Jaka Covich was another life-long friend and beloved godmother — both shared a deep faith and raised five children, travelled and enjoyed fun outings to the beach, discussing the ups and downs of family life over many cups of tea.
Another great friend was Pat Dunn, and together they did St John’s first aid at the Big Day Out, many music festivals, big sporting events and concerts. She was particularly proud that in her 60s she was attending more music raves than the average 20-something.
Mary did a lot of volunteering, including as a catechist at Hilton Primary, president of Hilton Primary P&C, president of the Hilton Red Cross branch, and a member of the Christ the King and South Fremantle School boards, and Catholic Social Justice Committee.
HEALTH INCIDENT 2
In 2006, Mary realised she needed to contact the Perth Burns Unit again due to problems with her scars opening up. Due to extreme PTSD, the stress of contacting the Burns Unit caused a physical breakdown where she was near death with internal bleeding. She needed a heart-lung transplant to return to a normal life but she was too old to receive donated organs. She needed implants in her eyes, oxygen for her arteries and dialysis for her kidneys.
She said in her mental health advocacy speeches that she found the mental challenges more difficult to face than the physical ones.
It would have been easy to surrender to self pity, but with the help of psychologists, her family and friends, Mary set small, achievable goals.
A major turning point was when she joined consumer groups advocating the mental health rights of psychiatric patients, and spoke at national conferences advocating the rights of patients with disabilities and mental health problems.
These included membership of Fremantle Hospital’s Community Advisory Council; Fremantle Hospital’s Consumer Advisory Group for mental health; the South Metropolitan Mental Health Advisory Team; and Royal Perth Hospital’s Dept of Psychiatry Consumer Advisory Group.
Whenever she ended up in ICU, Mary would always order off-the-menu, asking the canteen for chilli mussels, and insisting the family smuggle in hot fish and chips, much to the nurse’s consternation.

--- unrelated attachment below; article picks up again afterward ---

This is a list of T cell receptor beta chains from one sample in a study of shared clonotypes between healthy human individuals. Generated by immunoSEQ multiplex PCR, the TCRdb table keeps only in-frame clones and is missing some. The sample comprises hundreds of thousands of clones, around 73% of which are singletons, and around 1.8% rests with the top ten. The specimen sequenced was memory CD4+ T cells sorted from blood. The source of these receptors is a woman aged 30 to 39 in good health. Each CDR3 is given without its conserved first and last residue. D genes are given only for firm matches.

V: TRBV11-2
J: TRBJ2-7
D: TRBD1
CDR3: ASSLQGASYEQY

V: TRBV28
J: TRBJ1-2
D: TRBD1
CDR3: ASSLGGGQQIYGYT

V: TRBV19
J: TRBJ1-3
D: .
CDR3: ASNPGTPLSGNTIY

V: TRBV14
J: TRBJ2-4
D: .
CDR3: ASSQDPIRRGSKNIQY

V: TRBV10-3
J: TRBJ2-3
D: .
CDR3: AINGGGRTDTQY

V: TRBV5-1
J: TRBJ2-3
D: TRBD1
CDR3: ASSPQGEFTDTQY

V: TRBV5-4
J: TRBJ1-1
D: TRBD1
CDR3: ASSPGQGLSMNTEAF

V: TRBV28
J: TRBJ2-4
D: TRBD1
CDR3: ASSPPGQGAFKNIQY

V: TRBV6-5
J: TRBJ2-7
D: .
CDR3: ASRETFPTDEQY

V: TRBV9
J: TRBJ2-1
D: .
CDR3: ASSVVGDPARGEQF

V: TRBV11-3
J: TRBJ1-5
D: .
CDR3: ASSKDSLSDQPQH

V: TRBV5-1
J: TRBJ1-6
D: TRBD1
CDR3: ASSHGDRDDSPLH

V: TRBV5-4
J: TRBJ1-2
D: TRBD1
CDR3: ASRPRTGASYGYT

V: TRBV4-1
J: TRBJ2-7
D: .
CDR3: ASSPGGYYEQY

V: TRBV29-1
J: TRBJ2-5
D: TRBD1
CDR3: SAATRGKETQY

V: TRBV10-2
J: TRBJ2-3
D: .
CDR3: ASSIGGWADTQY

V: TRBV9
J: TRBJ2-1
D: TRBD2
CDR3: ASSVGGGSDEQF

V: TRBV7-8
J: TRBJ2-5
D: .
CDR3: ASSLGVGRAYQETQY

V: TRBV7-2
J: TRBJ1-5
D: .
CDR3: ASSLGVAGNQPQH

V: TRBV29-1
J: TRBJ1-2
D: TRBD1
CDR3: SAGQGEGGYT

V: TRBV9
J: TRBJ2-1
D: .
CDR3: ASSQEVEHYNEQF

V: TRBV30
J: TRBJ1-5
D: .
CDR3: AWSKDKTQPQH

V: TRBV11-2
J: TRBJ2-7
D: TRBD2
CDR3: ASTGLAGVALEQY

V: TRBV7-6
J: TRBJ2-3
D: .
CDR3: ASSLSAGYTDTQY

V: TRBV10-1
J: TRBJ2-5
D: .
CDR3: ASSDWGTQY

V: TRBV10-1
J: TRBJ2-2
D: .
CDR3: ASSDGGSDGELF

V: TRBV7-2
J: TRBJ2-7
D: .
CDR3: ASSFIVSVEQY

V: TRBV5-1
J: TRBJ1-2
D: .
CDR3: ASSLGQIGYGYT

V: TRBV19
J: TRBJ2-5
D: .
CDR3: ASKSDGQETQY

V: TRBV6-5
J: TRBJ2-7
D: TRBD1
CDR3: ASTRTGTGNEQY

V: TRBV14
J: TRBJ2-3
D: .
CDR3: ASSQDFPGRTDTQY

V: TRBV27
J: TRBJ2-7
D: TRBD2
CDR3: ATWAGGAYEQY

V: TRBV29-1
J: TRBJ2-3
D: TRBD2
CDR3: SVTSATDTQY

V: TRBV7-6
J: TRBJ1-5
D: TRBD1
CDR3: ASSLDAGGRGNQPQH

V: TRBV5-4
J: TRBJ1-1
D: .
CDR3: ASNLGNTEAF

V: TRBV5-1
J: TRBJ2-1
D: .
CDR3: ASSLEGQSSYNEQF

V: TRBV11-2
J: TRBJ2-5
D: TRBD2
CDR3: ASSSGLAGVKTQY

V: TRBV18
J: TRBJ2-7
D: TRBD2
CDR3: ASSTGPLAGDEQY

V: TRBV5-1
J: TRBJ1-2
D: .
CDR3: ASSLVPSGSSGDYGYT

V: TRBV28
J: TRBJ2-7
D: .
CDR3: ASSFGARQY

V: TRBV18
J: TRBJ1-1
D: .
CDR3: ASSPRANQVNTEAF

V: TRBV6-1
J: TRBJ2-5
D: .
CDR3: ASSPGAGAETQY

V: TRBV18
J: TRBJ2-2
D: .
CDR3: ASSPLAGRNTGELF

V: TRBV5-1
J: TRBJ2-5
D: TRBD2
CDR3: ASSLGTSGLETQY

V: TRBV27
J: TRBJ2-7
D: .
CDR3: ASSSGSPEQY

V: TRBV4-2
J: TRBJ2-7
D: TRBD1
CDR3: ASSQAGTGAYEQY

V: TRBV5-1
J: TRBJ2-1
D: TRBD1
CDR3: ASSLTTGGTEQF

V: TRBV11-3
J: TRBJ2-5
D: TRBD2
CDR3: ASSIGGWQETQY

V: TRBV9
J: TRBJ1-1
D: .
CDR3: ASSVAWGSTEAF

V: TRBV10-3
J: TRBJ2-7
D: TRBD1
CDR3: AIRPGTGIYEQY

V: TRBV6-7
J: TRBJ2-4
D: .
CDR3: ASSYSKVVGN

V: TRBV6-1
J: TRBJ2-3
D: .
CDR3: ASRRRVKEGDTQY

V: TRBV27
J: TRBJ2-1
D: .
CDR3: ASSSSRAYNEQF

After Len moved to Braemar in March, Mary was on her own with little BB, a brave terrier who saw off any intruders. She kept busy and loved being taken to movies and plays, always brandishing her carer’s companion card, a “two-for-the-price-of-one” deal.
THANKS TO HELPERS
During Mary’s long 11 years of severe ill health, she would sew numerous gifts to show her appreciation to her many helpers. We’d like to sincerely thank everyone who assisted her during this very difficult time. It wasn’t always easy and a lot of patience was required.
As her parting wish, Mary said she wants us to be happy and to appreciate the world as much as she did, always looking for the silver lining, the bright and the beautiful, so, like her, our hearts will be inspired to spontaneously break out in song for the simple and wonderful joys in life.
Mary sang this song on her deathbed. It’s a humorous traditional Yorkshire song about dying for not wearing a hat and being eaten by worms and then ducks eat the worms and people eat the ducks.
She happily received the last rites and clutched her mother’s rosary beads in her final moments.
WARD (Mary): 1939 – 2017 Passed away at 78, content with having lived a wonderful life.
She will be always be remembered for her beautiful singing voice, optimism, inexhaustible socialising, community work and deep faith. We will miss her great wisdom and advice gleaned from the pages of Shakespeare and Jane Austen. We will miss your big hugs. Heaven has a new choir mistress!